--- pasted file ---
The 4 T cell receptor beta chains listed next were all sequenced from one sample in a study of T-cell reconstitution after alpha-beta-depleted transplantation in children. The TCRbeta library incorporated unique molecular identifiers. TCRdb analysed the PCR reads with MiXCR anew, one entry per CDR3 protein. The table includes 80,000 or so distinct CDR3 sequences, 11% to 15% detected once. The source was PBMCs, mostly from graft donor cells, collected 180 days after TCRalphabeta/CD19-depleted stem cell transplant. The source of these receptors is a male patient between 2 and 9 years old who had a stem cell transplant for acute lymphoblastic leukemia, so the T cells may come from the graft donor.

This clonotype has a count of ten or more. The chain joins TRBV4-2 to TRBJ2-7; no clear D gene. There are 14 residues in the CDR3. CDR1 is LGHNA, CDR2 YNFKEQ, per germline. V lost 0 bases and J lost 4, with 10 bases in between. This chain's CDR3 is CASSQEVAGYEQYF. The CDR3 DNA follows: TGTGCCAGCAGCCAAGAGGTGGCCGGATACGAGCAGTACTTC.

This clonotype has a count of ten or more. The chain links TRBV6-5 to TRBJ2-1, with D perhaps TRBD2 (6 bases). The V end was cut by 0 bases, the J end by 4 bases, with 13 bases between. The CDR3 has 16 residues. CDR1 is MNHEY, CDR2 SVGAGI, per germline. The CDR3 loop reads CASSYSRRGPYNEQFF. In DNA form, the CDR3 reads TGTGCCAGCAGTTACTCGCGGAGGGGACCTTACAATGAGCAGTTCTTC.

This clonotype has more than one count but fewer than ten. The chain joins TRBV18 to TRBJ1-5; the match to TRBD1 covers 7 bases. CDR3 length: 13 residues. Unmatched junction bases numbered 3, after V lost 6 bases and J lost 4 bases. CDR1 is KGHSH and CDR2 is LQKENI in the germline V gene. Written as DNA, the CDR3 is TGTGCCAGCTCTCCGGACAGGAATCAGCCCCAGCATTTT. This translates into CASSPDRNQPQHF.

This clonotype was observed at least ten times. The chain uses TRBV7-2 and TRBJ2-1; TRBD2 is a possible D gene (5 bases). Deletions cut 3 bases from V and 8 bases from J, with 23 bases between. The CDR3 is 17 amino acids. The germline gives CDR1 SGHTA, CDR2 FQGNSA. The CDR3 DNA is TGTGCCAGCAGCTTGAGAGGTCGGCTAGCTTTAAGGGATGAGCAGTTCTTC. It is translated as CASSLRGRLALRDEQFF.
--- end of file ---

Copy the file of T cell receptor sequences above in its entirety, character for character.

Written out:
The 4 T cell receptor beta chains listed next were all sequenced from one sample in a study of T-cell reconstitution after alpha-beta-depleted transplantation in children. The TCRbeta library incorporated unique molecular identifiers. TCRdb analysed the PCR reads with MiXCR anew, one entry per CDR3 protein. The table includes 80,000 or so distinct CDR3 sequences, 11% to 15% detected once. The source was PBMCs, mostly from graft donor cells, collected 180 days after TCRalphabeta/CD19-depleted stem cell transplant. The source of these receptors is a male patient between 2 and 9 years old who had a stem cell transplant for acute lymphoblastic leukemia, so the T cells may come from the graft donor.

This clonotype has a count of ten or more. The chain joins TRBV4-2 to TRBJ2-7; no clear D gene. There are 14 residues in the CDR3. CDR1 is LGHNA, CDR2 YNFKEQ, per germline. V lost 0 bases and J lost 4, with 10 bases in between. This chain's CDR3 is CASSQEVAGYEQYF. The CDR3 DNA follows: TGTGCCAGCAGCCAAGAGGTGGCCGGATACGAGCAGTACTTC.

This clonotype has a count of ten or more. The chain links TRBV6-5 to TRBJ2-1, with D perhaps TRBD2 (6 bases). The V end was cut by 0 bases, the J end by 4 bases, with 13 bases between. The CDR3 has 16 residues. CDR1 is MNHEY, CDR2 SVGAGI, per germline. The CDR3 loop reads CASSYSRRGPYNEQFF. In DNA form, the CDR3 reads TGTGCCAGCAGTTACTCGCGGAGGGGACCTTACAATGAGCAGTTCTTC.

This clonotype has more than one count but fewer than ten. The chain joins TRBV18 to TRBJ1-5; the match to TRBD1 covers 7 bases. CDR3 length: 13 residues. Unmatched junction bases numbered 3, after V lost 6 bases and J lost 4 bases. CDR1 is KGHSH and CDR2 is LQKENI in the germline V gene. Written as DNA, the CDR3 is TGTGCCAGCTCTCCGGACAGGAATCAGCCCCAGCATTTT. This translates into CASSPDRNQPQHF.

This clonotype was observed at least ten times. The chain uses TRBV7-2 and TRBJ2-1; TRBD2 is a possible D gene (5 bases). Deletions cut 3 bases from V and 8 bases from J, with 23 bases between. The CDR3 is 17 amino acids. The germline gives CDR1 SGHTA, CDR2 FQGNSA. The CDR3 DNA is TGTGCCAGCAGCTTGAGAGGTCGGCTAGCTTTAAGGGATGAGCAGTTCTTC. It is translated as CASSLRGRLALRDEQFF.